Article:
America Media, Inc. (AMI) has purchased 37-year-old Soap Opera Digest from previous owner Source Interlink Media. As followers of Soap Opera Network knew, America Media licensed Digest from Source Interlink on April 14, 2011, wherein American Media would retain editorial, advertising, marketing and distribution control of the magazine and its sister publications Soap Opera Weekly and Pixie! (both now defunct), while ownership would remain with Source Interlink.
According to a press release issued today, the deal in acquiring Digest closed on July 20, 2012 with the ownership effective date listed as June 1, 2012. Soap Opera Network has also learned that as part of the deal another round of layoffs hit the magazine resulting in a number of long-time staffers and writers losing their jobs.
Soap Opera Digest is said to have a circulation of over 200,000 and a reach of over 4 million readers per week, making it a key asset to American Media. “Soap Opera Digest is a very important strategic acquisition for AMI as it fits perfectly in the Celebrity & Entertainment Group,” said David J. Pecker, Chairman, President and CEO of American Media, Inc.
Stephanie Sloane will remain the magazine’s Editor-in-Chief while David Jackson will remain Group Publisher of Soap Opera Digest. They both report directly to Pecker.
As Soap Opera Network first reported on March 16, Deadline‘s Nellie Andreeva is reporting that ABC has officially canceled “The Revolution” and plans to slide “General Hospital” into the 2:00 PM ET/1:00 PM PT timeslot beginning Monday, September 10, the same day the network hands over the 3:00 PM ET/2:00 PM PT time period to affiliates. The news was later reported by The New York Times.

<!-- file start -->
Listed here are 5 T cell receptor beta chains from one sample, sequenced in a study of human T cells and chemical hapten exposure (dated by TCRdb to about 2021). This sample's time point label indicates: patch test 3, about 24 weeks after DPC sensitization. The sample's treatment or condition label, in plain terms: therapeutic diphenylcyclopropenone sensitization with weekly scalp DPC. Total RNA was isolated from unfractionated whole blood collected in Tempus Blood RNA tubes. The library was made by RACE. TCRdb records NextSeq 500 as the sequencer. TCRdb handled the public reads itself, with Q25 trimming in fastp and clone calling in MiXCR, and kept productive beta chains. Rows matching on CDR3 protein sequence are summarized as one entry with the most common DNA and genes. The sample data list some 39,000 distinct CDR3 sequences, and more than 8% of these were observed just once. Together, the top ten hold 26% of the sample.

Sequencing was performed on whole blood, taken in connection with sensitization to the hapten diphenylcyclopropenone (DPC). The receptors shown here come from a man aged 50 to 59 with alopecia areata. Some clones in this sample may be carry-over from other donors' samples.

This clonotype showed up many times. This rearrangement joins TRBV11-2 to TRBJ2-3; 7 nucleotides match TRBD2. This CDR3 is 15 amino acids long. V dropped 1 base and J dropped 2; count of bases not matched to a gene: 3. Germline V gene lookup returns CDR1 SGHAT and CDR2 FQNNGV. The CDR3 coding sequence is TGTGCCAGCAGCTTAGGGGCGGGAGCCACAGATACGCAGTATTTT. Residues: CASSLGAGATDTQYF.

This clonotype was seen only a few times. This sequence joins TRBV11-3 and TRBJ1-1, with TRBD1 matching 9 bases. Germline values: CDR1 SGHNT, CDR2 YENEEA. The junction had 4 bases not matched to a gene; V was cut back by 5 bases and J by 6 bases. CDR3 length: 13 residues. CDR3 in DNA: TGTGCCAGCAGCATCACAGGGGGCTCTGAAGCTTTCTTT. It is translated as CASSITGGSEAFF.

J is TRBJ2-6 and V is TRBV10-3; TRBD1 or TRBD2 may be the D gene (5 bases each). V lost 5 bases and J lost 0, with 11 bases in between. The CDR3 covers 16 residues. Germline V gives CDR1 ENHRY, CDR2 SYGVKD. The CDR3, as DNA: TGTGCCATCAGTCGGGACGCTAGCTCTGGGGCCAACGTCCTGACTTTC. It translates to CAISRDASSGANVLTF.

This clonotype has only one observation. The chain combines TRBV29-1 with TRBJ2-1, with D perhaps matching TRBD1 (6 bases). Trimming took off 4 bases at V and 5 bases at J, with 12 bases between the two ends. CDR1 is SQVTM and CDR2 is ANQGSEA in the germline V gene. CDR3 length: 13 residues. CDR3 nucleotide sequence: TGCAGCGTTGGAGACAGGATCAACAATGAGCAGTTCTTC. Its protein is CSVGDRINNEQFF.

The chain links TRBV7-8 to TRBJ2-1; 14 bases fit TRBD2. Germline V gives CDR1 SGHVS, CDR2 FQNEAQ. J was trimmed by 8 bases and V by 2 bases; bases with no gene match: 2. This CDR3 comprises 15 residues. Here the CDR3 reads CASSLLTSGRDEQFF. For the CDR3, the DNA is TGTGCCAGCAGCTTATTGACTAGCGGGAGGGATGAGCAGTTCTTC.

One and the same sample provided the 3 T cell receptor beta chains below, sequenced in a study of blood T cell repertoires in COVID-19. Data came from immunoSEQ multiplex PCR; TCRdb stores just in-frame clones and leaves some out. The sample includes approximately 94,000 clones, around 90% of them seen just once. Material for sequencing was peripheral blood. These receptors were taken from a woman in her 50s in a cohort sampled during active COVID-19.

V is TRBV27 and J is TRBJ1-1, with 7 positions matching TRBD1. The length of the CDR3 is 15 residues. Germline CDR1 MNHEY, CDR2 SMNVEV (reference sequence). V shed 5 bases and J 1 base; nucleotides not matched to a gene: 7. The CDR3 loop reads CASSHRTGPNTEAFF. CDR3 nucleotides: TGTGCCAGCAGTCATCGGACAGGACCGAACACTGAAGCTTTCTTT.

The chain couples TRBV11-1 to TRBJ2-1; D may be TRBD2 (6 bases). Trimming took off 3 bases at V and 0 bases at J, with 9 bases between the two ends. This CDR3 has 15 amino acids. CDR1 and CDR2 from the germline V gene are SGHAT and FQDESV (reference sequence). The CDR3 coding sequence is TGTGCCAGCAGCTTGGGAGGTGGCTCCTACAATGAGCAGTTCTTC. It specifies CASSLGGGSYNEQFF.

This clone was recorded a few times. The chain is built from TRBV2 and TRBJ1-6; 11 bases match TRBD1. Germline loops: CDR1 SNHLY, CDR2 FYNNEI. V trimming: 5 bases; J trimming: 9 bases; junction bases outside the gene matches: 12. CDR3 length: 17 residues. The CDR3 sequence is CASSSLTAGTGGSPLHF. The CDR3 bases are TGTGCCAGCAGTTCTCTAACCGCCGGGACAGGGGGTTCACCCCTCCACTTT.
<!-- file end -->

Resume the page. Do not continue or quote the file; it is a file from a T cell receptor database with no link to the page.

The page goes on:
It was last week Wednesday (April 4, 2012) when Soap Opera Network Tweeted, via a very reliable source, that within ten days a decision on the future of “General Hospital” would be made by the network. Tomorrow, April 12 (or Saturday, April 14, depending on how you look at it), marks the one year anniversary of Black Thursday (April 14, 2011), which is best known to many as the day that ABC announced the cancellations of both “All My Children” and “One Life to Live” and the launches of “The Chew” and “The Revolution.” It was also the day Source Interlink announced a licensing deal with American Media over Soap Opera Digest and newly defunct Soap Opera Weekly.
(SoapOperaNetwork.com) — Although the likelihood was expected thanks to the loss of long-time soaps “All My Children” and “One Life to Live” in 2011 and 2012, which were preceded by the departures of “Guiding Light” and “As The World Turns” in 2009 and 2010, news broke on Thursday, March 22 that after 22 years in publication Soap Opera Weekly would end its successful run as one of the premier soap opera magazines. The final decision to end the mag was just one of many blows the soap opera industry has felt in as many years. Soap Opera Network takes a by the numbers look at Weekly and how its readership levels helped lead to its ultimate demise.